“I suggest purchasing a touch screen to put within the health-solution category,” Cowan said. “It could
allow the customer to answer some questions, which will lead them to the products best suited for their pet’s
condition. This is not a large investment and will most certainly direct the consumer to the
right products more often—even without the retailer’s involvement.”
As the market rapidly grows, it’s important that staff continuously be educated.
Easy administration is really important to pet
owners, said Samantha Henson, a certified clinical pet
nutritionist and merchandising manager for Premier Pet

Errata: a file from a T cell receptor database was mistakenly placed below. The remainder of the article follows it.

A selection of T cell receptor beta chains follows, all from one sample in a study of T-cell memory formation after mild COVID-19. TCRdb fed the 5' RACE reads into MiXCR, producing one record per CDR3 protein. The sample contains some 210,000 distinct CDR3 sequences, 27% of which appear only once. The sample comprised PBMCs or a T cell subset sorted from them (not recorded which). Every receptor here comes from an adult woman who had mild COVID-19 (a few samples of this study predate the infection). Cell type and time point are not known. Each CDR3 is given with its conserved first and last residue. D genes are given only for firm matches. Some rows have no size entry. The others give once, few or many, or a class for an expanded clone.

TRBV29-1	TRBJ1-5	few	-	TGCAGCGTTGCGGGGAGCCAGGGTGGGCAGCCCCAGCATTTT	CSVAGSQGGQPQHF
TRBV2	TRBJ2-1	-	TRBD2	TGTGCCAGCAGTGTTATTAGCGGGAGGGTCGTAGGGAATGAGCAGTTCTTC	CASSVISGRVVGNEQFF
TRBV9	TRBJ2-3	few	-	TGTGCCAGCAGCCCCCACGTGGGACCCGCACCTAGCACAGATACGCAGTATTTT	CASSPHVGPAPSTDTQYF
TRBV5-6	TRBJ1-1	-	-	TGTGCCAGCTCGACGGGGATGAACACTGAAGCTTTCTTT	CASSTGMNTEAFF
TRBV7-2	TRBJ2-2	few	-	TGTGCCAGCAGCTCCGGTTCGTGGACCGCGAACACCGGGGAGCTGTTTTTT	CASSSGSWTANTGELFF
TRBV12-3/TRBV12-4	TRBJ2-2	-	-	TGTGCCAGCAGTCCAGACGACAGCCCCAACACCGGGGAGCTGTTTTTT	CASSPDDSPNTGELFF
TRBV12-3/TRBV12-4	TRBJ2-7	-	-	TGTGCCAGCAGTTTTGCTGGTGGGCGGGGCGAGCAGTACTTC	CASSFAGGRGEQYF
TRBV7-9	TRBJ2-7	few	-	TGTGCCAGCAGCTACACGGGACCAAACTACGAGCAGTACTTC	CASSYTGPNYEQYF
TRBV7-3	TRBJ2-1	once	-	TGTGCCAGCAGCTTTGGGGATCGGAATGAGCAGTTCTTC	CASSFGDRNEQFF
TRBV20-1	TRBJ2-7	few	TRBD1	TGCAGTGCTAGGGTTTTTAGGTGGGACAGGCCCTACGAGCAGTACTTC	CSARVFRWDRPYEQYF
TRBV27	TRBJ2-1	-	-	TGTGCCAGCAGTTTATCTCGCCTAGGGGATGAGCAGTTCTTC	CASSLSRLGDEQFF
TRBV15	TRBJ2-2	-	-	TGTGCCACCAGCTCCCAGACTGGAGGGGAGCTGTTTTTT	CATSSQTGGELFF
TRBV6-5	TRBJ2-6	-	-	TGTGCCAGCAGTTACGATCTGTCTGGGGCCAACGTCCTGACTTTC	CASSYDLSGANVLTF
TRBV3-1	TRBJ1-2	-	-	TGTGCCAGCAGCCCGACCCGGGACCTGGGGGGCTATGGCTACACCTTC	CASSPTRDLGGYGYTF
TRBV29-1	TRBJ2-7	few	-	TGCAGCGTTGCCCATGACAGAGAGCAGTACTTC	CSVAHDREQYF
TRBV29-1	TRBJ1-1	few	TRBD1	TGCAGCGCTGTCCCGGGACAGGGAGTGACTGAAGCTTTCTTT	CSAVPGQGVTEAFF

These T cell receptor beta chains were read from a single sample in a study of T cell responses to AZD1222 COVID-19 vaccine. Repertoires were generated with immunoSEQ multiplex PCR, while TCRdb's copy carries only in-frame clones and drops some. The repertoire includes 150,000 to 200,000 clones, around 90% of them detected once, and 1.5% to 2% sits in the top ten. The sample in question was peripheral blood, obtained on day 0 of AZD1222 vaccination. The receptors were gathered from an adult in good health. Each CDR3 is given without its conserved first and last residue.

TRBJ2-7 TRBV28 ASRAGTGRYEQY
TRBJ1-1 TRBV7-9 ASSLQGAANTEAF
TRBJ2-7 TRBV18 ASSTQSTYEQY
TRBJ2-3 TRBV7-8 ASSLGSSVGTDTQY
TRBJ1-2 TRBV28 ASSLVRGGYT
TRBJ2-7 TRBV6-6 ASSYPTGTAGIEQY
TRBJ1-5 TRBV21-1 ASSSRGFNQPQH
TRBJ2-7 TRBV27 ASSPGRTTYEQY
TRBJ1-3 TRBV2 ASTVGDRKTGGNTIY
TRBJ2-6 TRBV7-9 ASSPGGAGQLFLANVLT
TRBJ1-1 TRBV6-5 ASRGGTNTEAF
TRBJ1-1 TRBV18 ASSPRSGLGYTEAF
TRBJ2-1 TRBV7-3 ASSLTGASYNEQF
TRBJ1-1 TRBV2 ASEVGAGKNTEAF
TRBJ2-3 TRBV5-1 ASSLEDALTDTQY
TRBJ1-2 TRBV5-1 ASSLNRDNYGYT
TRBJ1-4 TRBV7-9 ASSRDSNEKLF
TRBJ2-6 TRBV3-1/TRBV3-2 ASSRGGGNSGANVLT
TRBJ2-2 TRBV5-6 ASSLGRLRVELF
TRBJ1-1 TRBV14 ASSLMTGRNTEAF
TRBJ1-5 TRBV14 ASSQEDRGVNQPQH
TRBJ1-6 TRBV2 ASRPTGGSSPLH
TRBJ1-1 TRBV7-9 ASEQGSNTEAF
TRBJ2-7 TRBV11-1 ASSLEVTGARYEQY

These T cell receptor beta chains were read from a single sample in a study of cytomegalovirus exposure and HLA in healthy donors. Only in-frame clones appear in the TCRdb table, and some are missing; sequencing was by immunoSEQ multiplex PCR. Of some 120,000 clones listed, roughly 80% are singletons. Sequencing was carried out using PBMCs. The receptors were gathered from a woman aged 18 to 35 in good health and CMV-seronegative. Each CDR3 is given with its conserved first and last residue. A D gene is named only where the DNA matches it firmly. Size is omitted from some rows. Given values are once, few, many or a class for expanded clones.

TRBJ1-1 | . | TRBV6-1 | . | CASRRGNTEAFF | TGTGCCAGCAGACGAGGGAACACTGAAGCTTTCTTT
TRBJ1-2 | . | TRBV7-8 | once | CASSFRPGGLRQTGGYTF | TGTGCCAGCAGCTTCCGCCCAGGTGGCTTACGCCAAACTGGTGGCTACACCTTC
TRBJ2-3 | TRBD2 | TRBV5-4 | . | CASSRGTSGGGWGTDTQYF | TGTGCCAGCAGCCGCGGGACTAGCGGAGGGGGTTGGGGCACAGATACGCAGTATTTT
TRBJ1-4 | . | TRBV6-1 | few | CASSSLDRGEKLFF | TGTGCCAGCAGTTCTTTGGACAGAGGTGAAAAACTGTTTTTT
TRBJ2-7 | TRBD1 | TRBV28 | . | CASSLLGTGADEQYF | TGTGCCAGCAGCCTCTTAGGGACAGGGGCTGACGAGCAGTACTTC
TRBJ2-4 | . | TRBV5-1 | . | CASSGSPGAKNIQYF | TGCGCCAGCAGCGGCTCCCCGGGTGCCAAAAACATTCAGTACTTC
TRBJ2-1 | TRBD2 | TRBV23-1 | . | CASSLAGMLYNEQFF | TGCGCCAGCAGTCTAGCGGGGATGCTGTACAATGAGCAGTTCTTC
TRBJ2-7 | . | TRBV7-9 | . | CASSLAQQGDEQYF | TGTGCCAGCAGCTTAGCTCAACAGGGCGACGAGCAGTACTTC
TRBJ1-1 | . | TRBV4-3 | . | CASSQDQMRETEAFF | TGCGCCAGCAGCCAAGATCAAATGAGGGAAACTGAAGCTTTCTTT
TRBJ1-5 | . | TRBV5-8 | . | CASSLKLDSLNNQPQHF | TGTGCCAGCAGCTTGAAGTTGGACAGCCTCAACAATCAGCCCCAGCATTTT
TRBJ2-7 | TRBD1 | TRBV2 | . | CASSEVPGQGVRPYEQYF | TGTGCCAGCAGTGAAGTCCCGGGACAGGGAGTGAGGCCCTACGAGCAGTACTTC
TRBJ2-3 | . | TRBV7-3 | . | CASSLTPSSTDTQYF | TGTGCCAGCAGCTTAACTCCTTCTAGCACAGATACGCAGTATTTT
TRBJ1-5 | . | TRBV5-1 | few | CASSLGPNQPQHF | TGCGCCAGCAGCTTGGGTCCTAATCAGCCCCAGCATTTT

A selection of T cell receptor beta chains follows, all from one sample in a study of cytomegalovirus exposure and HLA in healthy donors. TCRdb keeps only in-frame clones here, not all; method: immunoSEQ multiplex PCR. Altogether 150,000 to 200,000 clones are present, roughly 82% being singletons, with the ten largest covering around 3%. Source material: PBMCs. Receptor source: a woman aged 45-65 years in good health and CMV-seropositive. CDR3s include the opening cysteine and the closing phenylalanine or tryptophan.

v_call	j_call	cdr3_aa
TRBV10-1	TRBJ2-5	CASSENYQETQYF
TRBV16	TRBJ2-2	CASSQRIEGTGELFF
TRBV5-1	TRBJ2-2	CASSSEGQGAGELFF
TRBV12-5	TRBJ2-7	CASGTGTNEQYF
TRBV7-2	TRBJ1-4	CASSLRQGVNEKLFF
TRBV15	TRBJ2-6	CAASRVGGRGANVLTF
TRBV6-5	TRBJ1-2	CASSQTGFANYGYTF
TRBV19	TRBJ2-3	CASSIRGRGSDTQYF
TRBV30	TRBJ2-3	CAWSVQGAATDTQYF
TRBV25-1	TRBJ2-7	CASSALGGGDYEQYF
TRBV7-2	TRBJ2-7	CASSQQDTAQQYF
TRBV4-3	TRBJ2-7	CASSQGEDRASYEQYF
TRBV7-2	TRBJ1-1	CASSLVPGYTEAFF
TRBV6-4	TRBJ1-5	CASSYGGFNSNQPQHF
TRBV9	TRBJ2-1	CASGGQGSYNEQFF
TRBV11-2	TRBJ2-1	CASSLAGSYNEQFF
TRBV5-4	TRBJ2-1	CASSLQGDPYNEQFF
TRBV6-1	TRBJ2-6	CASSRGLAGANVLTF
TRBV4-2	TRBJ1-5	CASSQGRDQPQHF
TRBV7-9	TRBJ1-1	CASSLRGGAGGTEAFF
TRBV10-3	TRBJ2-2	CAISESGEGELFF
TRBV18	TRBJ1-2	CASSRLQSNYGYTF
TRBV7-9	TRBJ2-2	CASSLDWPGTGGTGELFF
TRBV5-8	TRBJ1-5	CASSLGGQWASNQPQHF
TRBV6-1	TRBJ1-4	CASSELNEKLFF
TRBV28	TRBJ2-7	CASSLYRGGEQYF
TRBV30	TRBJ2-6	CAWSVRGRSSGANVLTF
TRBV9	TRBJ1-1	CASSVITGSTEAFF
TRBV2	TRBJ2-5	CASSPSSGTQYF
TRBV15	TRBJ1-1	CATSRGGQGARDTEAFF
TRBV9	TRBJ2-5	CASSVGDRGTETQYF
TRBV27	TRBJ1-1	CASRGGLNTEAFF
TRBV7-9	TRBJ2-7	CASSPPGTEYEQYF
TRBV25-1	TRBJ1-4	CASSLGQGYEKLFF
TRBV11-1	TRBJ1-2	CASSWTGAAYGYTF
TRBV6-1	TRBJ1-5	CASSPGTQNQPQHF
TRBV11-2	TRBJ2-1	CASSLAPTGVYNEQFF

In 2014, surveyed
dog owners spent
an average of
Supply, which has stores in Michigan. She said if they
aren’t giving supplements in a treat or chewable tablet
form, then consumers like powders and liquids that can
be easily added to food or water.
$62 on vitamins
while surveyed cat
owners spent an
average of $33.
“Because there are so many products with different active ingredients and different
levels for varying weight ranges, the best recommendation is to request that the
manufacturer provide staff training,” said Jonathan Lewis, founder and CEO of Cool Pet
Holistics in St. Petersburg, Fla. “Training should be customized to compare the different
supplements that the retailer is selling in their store. Even though the information is on
our labels, consumers are often still confused about what the dosage is for their specific
pet. They also wonder if the product is safe for their other pets, including other species.”
“Nobody likes to have to shove a pill down their pet’s
throat,” Henson said. “Then it becomes a chore and you